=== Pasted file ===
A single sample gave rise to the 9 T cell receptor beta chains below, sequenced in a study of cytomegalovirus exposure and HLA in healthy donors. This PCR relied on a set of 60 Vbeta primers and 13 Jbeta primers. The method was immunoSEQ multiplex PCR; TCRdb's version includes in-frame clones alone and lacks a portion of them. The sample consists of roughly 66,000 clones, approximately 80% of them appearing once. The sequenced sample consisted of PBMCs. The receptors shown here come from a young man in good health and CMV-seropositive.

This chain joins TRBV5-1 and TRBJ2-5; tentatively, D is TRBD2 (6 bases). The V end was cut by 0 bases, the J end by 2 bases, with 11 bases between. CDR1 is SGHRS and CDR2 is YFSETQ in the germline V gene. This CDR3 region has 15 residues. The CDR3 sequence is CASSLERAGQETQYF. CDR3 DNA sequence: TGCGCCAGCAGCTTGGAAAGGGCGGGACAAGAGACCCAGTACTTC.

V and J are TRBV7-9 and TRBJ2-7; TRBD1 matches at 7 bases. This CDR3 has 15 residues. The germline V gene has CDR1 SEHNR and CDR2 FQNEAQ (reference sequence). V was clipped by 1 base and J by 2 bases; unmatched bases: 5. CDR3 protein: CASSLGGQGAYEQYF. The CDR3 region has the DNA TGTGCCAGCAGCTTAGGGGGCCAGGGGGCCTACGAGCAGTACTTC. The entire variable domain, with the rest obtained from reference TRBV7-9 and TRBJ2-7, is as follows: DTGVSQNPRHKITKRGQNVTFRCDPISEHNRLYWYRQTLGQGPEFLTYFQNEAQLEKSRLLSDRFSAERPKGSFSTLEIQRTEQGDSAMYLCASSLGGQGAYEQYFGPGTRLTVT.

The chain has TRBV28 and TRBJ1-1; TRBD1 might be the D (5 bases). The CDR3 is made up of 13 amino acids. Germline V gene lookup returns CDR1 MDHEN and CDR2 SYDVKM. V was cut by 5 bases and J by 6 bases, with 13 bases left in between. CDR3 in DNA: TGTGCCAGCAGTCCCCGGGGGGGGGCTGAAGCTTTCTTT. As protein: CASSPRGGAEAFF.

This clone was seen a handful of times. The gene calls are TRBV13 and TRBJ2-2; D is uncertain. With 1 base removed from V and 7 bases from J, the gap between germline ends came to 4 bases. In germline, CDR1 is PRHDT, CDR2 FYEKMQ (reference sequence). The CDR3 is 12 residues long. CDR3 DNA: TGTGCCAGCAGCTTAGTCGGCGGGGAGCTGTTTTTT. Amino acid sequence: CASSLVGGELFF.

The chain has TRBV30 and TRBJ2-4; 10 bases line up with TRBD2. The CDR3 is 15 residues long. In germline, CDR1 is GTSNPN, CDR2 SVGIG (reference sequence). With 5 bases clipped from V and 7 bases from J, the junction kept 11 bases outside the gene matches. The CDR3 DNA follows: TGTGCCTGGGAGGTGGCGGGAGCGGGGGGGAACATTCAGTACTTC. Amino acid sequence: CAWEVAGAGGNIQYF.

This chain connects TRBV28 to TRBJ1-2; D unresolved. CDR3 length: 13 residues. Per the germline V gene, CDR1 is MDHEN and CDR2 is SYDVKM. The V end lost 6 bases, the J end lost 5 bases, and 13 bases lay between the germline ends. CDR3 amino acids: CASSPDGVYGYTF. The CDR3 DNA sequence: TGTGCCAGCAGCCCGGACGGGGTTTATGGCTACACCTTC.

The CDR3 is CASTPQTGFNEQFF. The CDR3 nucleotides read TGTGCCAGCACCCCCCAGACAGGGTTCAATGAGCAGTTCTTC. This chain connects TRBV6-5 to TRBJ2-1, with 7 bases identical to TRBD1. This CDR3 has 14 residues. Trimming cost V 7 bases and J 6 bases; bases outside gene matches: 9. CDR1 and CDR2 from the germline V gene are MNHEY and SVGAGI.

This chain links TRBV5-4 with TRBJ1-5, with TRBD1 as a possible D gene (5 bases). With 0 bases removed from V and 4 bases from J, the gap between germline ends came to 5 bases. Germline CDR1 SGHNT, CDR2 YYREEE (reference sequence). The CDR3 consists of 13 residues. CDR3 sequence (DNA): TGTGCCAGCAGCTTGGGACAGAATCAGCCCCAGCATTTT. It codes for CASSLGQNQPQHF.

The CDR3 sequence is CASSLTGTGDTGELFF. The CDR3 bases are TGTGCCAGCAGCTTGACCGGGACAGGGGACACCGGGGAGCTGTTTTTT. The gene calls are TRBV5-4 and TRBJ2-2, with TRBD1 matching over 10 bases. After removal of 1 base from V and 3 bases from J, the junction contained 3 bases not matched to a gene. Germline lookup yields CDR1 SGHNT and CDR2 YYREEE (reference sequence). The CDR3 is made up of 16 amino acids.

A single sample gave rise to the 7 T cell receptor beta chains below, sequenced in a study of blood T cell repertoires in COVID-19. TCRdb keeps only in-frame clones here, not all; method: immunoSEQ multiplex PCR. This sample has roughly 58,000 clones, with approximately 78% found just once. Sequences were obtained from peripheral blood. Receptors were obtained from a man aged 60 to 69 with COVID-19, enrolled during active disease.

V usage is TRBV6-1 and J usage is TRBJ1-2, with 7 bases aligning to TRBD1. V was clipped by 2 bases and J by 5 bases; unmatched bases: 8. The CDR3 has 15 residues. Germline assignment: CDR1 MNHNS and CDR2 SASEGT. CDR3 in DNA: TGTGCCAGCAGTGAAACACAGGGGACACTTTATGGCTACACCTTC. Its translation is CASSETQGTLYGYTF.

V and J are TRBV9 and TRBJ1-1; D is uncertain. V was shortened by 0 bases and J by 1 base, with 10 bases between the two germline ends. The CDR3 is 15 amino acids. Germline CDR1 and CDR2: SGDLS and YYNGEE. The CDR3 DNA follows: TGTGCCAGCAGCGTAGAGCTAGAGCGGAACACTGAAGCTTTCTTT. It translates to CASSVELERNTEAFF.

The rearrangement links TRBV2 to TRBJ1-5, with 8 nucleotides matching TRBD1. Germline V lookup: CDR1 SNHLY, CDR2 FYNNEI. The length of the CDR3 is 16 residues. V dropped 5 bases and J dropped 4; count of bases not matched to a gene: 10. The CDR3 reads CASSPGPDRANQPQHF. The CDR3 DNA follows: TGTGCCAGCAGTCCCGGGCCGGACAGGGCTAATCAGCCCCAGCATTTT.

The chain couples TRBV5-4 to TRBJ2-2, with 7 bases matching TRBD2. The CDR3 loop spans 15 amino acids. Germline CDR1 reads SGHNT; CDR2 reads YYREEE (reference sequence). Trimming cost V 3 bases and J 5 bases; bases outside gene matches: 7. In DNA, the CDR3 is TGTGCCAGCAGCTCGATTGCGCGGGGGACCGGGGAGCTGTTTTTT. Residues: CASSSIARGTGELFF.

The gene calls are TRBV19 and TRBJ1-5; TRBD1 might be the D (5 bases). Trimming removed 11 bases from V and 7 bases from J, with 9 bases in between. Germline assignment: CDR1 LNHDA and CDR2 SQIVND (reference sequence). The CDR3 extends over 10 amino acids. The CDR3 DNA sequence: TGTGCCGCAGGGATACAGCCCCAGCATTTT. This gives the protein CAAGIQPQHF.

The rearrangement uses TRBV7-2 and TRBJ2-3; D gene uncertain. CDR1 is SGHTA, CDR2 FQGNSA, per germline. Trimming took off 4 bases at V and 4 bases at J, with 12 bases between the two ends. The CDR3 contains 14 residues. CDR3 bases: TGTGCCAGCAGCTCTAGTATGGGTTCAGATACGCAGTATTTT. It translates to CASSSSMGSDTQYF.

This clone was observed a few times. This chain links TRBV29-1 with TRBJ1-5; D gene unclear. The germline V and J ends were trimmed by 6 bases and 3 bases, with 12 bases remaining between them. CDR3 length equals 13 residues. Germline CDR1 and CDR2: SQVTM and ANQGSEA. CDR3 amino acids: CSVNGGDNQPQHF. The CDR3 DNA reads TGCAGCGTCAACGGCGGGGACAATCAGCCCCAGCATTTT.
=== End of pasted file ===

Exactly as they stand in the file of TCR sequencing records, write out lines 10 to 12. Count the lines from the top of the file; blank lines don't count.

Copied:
The CDR3 sequence is CASSLTGTGDTGELFF. The CDR3 bases are TGTGCCAGCAGCTTGACCGGGACAGGGGACACCGGGGAGCTGTTTTTT. The gene calls are TRBV5-4 and TRBJ2-2, with TRBD1 matching over 10 bases. After removal of 1 base from V and 3 bases from J, the junction contained 3 bases not matched to a gene. Germline lookup yields CDR1 SGHNT and CDR2 YYREEE (reference sequence). The CDR3 is made up of 16 amino acids.

A single sample gave rise to the 7 T cell receptor beta chains below, sequenced in a study of blood T cell repertoires in COVID-19. TCRdb keeps only in-frame clones here, not all; method: immunoSEQ multiplex PCR. This sample has roughly 58,000 clones, with approximately 78% found just once. Sequences were obtained from peripheral blood. Receptors were obtained from a man aged 60 to 69 with COVID-19, enrolled during active disease.

V usage is TRBV6-1 and J usage is TRBJ1-2, with 7 bases aligning to TRBD1. V was clipped by 2 bases and J by 5 bases; unmatched bases: 8. The CDR3 has 15 residues. Germline assignment: CDR1 MNHNS and CDR2 SASEGT. CDR3 in DNA: TGTGCCAGCAGTGAAACACAGGGGACACTTTATGGCTACACCTTC. Its translation is CASSETQGTLYGYTF.